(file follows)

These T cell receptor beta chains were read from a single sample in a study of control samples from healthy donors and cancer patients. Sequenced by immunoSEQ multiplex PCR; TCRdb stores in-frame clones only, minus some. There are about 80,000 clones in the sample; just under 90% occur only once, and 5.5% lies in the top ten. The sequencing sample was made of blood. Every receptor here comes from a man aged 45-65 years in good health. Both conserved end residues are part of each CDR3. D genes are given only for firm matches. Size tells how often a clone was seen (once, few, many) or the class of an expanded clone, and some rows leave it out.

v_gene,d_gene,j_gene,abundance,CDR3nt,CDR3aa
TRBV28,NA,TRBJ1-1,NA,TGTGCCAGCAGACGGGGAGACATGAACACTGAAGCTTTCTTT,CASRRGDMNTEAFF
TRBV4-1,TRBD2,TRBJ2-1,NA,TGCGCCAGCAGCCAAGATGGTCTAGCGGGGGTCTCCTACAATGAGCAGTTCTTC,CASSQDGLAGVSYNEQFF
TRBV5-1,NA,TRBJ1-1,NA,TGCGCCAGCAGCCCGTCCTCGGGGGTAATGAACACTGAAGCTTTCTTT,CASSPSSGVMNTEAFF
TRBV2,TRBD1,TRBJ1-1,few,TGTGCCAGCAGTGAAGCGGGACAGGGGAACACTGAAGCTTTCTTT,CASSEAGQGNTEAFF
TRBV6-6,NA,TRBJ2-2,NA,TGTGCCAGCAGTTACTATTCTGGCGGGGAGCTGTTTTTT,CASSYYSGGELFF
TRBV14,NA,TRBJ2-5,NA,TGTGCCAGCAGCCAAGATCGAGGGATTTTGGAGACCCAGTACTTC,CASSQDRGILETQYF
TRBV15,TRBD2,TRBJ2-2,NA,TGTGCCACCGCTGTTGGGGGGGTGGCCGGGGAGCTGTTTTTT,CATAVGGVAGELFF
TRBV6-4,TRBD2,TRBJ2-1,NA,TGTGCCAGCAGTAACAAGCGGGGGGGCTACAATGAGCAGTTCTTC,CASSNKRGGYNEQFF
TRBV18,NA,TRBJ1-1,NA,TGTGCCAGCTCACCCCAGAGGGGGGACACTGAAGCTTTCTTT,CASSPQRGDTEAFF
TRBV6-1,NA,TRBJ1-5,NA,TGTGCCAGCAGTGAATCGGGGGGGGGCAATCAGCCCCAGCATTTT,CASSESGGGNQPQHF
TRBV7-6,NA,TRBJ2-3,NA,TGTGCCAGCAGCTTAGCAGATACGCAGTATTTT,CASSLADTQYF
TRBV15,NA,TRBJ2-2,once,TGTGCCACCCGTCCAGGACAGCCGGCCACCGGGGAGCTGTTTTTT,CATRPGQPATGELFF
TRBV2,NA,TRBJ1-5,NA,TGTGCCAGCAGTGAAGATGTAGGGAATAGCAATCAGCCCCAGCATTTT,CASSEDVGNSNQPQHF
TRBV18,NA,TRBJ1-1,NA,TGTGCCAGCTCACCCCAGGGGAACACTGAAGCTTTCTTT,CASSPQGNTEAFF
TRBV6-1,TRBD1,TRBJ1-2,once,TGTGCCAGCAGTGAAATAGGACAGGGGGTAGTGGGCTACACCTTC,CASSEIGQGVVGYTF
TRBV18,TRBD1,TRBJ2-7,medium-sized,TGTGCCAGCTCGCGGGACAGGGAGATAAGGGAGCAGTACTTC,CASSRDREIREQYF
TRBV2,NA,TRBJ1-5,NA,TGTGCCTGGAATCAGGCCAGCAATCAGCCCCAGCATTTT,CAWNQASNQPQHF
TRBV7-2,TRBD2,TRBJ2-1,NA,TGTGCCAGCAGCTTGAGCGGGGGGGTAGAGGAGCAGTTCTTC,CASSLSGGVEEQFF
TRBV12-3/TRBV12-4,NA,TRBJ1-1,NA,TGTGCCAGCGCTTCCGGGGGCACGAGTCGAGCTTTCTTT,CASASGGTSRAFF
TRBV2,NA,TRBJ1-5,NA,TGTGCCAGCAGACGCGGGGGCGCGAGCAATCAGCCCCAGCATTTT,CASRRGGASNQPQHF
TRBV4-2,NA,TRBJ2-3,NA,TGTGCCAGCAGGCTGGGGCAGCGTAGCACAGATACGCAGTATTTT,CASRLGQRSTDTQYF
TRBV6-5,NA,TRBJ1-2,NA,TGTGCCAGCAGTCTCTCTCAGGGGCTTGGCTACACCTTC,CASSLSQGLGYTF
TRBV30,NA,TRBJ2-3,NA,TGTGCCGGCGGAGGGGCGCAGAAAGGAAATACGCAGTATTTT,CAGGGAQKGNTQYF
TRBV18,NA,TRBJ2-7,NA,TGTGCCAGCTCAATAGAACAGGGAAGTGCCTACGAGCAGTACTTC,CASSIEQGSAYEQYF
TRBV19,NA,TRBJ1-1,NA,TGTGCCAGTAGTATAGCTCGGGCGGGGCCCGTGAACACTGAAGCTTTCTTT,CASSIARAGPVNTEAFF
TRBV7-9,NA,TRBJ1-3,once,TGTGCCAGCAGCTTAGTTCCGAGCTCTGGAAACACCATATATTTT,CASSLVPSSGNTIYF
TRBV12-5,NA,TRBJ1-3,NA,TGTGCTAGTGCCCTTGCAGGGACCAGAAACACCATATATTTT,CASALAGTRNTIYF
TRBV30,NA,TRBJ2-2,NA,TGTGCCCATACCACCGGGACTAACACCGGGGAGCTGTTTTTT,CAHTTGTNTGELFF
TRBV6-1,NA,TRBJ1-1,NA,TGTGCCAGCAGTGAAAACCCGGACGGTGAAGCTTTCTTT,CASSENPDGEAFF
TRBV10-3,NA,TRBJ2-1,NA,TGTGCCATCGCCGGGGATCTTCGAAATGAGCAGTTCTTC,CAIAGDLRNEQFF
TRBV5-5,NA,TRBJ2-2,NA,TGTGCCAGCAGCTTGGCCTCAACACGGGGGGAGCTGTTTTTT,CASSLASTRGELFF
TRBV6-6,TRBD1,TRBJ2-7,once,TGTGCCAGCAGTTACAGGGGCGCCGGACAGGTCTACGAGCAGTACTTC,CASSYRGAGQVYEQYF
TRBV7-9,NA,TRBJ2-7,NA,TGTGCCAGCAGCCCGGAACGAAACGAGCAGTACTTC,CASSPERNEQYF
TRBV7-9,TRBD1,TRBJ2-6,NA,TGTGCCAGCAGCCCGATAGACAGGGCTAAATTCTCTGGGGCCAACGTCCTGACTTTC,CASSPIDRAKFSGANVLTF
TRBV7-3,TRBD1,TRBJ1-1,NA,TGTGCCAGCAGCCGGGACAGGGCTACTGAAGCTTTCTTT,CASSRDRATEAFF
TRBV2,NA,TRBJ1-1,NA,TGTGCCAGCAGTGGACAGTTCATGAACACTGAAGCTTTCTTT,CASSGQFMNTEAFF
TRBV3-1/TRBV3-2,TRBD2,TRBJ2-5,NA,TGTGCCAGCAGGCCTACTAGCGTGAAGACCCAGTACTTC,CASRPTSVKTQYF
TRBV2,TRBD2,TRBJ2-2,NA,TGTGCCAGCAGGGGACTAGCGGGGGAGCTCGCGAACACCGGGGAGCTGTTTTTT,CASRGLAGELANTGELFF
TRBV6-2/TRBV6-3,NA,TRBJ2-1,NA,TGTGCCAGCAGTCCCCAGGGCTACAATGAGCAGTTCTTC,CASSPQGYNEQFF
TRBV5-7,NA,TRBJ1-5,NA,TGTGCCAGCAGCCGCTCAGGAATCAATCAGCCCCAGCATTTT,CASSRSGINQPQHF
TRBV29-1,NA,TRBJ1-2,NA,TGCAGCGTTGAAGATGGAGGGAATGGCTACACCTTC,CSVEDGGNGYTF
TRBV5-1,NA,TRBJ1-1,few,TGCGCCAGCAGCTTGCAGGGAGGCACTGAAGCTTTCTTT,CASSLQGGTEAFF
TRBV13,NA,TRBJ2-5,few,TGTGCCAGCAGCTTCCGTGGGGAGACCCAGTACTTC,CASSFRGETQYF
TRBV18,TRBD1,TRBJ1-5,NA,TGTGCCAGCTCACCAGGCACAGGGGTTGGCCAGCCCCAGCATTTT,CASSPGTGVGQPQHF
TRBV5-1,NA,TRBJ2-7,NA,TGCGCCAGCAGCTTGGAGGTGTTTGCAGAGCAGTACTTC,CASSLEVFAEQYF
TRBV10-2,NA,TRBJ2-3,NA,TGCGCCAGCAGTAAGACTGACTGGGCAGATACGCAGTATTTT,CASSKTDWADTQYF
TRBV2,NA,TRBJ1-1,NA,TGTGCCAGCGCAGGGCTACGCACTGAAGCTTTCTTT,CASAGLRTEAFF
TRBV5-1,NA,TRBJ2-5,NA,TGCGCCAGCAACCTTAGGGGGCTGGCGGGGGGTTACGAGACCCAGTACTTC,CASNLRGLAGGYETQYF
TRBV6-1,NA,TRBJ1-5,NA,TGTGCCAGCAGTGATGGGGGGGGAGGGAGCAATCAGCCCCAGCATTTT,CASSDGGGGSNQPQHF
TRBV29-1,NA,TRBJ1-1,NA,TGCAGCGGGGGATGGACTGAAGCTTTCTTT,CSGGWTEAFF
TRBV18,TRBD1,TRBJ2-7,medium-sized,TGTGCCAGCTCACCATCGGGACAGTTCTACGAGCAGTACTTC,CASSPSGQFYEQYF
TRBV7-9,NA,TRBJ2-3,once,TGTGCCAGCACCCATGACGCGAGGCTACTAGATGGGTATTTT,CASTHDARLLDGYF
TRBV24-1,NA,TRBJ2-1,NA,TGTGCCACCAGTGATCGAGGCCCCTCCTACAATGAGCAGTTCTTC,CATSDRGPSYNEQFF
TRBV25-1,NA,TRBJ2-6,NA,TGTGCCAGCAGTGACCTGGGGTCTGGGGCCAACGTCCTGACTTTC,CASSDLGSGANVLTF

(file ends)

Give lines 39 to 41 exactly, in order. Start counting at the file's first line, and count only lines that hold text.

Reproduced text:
TRBV3-1/TRBV3-2,TRBD2,TRBJ2-5,NA,TGTGCCAGCAGGCCTACTAGCGTGAAGACCCAGTACTTC,CASRPTSVKTQYF
TRBV2,TRBD2,TRBJ2-2,NA,TGTGCCAGCAGGGGACTAGCGGGGGAGCTCGCGAACACCGGGGAGCTGTTTTTT,CASRGLAGELANTGELFF
TRBV6-2/TRBV6-3,NA,TRBJ2-1,NA,TGTGCCAGCAGTCCCCAGGGCTACAATGAGCAGTTCTTC,CASSPQGYNEQFF